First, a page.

“Why do you need two places?” It was an eminently sensible question from a great friend who was querying why I currently split my time between Los Angeles and New York. A little weary of the former, I was trying to decide where to base my second home when the lease expires in May.
I’ve lived in two places most of my adult life. At one point, four – London, Cardiff, Paris, Marbella (it’s a very long story that involved buying pine furniture when I was going to be living with a man and then holding on to it when we broke up. I finally chucked it all last year. It was a harder break-up than the one with him had been).
But back to the States. I don’t like Miami (expensive, too many thin people, noisy) or, come to that, anywhere else in Florida (mosquitoes, Trumpites and God lovers). I don’t want the UK (Brexiteers, hysterical – and not in a ho ho ho kind of way – anti-Trumpites); and despite Canada having a very cute president in Justin Trudeau, at the end of the day, it’s still Canada.
The sensible thing to do would be to bring the stuff I really want to keep to NY and sell the rest. As I already have a big storage unit in the UK, I don’t really want a second in the US (having a home plus two storage units is even more insane that having two homes – at least, according to my logic). However, my place in NY is not huge and even bringing the bare minimum would make it look like a storage unit. So then I’d have still have storage units but no home.
My answer, therefore, to my friend’s question was: “I need somewhere to put my sofas.” Logic, you may have realised by now, has never been my strong point. I’d make a terrible lawyer – unless it was one on Law and Order and I was forced to stick to the script.
The decision now is where the sofas are heading. I’d rather stay on the East Coast but want somewhere warm. Everyone has assured me I would love Charleston in South Carolina. I must admit, it looks rather pretty, but even the most cursory glance on Google at Top Ten Things to Do in Charleston doesn’t have me rushing for the airport.
Walking, biking, a bridge, a church, a swamp garden . . . I already feel rigor mortis setting in.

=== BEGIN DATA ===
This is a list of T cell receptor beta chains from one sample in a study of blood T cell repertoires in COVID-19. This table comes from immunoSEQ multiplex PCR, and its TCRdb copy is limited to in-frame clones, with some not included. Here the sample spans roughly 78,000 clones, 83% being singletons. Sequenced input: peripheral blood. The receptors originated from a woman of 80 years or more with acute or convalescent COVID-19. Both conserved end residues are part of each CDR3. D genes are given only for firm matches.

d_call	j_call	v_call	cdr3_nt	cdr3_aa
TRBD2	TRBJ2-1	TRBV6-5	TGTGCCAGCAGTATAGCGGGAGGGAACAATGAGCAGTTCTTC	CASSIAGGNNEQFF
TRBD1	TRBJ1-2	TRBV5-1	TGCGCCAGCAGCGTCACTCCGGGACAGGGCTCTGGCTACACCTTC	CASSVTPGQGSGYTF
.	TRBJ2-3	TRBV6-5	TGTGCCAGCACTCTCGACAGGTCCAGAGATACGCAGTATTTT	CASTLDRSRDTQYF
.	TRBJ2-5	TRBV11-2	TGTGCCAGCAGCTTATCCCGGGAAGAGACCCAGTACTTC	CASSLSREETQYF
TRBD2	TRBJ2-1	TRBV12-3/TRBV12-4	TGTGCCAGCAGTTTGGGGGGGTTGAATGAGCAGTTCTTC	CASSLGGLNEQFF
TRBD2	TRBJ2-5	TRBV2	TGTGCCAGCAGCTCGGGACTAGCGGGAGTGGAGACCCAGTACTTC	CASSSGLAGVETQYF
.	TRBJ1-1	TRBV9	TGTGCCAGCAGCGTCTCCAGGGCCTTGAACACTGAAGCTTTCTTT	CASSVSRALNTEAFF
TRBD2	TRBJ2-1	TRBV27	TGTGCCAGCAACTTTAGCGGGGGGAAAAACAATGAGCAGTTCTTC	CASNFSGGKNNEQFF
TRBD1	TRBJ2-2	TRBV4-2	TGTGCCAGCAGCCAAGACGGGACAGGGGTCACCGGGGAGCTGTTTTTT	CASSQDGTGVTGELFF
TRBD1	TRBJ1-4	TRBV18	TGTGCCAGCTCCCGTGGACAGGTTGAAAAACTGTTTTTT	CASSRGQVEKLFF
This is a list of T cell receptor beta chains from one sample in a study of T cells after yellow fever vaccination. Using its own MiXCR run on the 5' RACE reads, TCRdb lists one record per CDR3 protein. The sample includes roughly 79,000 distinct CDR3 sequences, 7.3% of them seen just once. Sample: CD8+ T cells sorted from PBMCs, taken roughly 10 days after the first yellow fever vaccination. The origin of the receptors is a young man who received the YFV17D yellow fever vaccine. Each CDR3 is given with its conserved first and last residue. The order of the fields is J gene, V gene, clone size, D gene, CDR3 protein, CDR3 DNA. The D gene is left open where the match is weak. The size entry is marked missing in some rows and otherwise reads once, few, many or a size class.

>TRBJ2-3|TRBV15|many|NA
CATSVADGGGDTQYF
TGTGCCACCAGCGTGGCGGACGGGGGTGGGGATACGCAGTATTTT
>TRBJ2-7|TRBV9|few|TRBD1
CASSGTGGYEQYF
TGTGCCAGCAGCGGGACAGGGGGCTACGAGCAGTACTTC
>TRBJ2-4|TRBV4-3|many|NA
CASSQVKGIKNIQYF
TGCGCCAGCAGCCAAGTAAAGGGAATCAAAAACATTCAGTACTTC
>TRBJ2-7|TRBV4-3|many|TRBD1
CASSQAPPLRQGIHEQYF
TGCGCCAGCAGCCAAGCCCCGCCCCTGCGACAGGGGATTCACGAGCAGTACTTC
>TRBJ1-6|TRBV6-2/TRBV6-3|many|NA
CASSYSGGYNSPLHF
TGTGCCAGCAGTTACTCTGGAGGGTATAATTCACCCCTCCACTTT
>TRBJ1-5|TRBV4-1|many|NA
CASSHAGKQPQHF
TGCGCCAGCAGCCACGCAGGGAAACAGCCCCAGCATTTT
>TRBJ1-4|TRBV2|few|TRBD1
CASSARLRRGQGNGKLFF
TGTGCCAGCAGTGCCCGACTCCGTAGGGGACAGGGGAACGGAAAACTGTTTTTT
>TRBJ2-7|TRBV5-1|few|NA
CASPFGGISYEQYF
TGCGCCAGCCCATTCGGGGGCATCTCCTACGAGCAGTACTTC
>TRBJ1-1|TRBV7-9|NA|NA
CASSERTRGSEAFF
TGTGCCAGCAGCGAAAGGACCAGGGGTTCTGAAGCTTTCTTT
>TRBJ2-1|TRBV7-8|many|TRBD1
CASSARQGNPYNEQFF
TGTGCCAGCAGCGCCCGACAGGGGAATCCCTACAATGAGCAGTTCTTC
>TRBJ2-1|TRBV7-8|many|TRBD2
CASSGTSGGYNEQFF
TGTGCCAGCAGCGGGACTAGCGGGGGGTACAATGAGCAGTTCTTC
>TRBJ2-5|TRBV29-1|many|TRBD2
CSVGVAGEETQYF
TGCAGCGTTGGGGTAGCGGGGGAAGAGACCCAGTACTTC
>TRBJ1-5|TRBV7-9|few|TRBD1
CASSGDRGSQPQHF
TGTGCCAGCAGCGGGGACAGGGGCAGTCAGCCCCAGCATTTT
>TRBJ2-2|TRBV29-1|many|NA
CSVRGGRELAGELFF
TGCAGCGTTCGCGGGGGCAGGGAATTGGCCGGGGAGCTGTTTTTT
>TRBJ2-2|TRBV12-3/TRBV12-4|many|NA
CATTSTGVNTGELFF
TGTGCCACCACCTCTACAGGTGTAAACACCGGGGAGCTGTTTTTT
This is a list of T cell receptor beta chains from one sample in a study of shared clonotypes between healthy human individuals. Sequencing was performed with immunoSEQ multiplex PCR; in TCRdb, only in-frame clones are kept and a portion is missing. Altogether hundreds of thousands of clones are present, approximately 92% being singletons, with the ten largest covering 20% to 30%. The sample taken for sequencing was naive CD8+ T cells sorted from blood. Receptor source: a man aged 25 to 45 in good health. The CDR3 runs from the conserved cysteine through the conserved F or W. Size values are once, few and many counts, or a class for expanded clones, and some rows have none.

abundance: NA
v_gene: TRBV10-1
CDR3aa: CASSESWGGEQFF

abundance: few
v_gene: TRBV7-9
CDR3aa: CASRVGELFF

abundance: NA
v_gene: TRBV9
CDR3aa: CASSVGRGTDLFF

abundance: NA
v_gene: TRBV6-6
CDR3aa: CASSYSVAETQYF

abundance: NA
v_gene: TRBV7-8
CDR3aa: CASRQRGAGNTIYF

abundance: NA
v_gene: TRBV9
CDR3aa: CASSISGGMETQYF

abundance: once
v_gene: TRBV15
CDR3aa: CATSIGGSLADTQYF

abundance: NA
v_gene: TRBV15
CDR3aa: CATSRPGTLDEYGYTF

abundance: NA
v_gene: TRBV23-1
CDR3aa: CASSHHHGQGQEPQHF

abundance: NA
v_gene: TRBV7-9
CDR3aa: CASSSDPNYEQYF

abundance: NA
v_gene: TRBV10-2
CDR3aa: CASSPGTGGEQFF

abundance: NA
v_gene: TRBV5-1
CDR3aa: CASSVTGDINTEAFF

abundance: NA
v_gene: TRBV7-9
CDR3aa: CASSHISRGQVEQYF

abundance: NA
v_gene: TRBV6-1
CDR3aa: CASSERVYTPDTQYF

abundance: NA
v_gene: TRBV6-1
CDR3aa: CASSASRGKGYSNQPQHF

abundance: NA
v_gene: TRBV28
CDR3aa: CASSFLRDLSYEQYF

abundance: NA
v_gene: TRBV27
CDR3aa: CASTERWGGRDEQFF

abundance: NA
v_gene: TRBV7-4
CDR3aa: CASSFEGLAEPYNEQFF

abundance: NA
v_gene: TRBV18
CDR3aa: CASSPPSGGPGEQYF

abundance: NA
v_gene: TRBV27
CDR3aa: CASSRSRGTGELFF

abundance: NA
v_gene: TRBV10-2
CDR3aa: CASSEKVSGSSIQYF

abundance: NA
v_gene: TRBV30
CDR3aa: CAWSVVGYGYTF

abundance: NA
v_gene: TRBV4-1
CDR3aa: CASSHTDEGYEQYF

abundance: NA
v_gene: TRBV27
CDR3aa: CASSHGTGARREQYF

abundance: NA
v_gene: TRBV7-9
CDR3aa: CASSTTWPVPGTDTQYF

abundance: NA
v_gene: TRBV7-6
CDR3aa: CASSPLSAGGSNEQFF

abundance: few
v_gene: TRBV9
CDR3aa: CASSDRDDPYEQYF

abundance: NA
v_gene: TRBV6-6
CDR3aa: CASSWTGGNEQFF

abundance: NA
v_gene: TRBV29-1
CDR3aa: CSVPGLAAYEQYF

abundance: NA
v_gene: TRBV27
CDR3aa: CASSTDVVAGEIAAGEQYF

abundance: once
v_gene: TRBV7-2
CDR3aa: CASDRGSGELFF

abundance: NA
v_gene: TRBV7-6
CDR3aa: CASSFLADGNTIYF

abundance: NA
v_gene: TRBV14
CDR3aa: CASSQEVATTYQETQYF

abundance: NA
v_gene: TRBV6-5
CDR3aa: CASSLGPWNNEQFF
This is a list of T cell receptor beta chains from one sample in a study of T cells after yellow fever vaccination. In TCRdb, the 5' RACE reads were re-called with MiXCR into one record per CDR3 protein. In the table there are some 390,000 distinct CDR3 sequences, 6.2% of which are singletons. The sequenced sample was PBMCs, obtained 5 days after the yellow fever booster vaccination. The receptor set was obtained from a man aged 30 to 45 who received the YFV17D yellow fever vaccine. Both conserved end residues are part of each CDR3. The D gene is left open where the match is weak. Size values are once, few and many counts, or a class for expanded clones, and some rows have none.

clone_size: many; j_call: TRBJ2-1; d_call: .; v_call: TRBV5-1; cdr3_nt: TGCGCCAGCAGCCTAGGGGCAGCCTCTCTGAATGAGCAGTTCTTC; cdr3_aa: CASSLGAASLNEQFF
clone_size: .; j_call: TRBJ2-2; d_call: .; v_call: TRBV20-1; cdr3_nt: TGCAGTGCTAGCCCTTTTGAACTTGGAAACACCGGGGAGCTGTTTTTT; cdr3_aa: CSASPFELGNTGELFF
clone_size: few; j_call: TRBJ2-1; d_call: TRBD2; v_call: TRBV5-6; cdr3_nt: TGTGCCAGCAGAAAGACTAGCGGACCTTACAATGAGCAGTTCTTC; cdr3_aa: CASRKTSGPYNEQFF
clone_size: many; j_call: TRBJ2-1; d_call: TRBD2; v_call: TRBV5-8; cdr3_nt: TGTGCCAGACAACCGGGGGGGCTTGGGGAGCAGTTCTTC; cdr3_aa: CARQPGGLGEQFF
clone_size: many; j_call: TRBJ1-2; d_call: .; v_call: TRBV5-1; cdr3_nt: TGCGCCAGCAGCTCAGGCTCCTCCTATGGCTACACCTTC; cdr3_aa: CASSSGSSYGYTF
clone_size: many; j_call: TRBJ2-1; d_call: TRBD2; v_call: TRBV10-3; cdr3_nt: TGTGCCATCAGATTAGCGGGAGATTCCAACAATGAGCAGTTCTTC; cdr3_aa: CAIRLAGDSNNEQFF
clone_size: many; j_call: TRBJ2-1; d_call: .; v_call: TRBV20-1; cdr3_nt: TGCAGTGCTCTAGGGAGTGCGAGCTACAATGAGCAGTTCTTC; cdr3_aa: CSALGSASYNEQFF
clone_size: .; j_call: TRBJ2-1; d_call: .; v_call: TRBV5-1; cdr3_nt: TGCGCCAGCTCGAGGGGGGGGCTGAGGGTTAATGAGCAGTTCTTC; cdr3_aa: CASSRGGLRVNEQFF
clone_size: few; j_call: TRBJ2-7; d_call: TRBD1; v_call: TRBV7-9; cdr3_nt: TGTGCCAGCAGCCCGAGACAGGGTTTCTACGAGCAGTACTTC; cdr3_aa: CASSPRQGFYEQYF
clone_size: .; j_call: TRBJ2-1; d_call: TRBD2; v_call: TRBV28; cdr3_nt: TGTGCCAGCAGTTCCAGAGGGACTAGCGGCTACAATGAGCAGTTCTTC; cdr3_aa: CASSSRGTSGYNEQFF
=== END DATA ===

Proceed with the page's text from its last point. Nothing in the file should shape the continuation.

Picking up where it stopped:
I’ve always loved Texans who, of all the Americans I’ve met, seem the most fun-loving, but I wouldn’t like the extreme weather or the even more extreme political views of middle America (then there’s that God problem again). I loathe Las Vegas with a passion (although I’ve booked to see Elton John’s show and am mega-excited), saw everything I needed to of Boston through the plane window coming in to land, and my little experience of New Jersey makes Charleston look like New Orleans on speed.
Los Angeles still seems like the obvious alternative. I love the West Coast weather and, as a place to escape the summer humidity and winter winds of New York, it’s a great contrast. The problem is that the things I love about it are the things I dislike, too. Film, TV, showbiz and media are my passions in a life that I am grateful every day to be a part of. But then there is the downside of all that – the people struggling to make it in those areas and, invariably, being disappointed: the scent of hope, the reek of failure.
It’s also a very noisy city – ironically, I find it far noisier than New York, where the undercurrent buzz of a city in permanent flow is strangely calming and comforting. In LA, there is permanent traffic noise, loud music in every shop and restaurant (still a blessed rarity in NY), and hordes of weed-smoking, rowdy young people in every apartment block, turning the places into undesirable frat houses.
Which brings me to the dreaded weed. The smell is everywhere and it’s gross. I’m not going to get into an argument about the pros and cons – everyone with an opinion is intransigent on the subject, I have discovered – but even the car fumes are suffocating under the stink of the stuff. It’s not just the offensiveness of the smell: I hear and see so many people, every day – actors, writers, directors – missing appointments because they were up until 4am smoking weed. If that’s your thing, fine; but don’t then whinge about not being able to make it in an industry where there are thousands at the top of their game, not wasting time talking bollocks with their mates until the early hours.
This leaves me in limbo, at least until May when I have more decisions to make. I think I could be happy in a Virgin Atlantic Upper Class cubicle, just travelling the world and coming and going at my leisure. Maybe Sir Richard will accommodate me.
I’d love to hear any other suggestions. Sending the men in white coats to lock me up on grounds of insanity is not an option, by the way.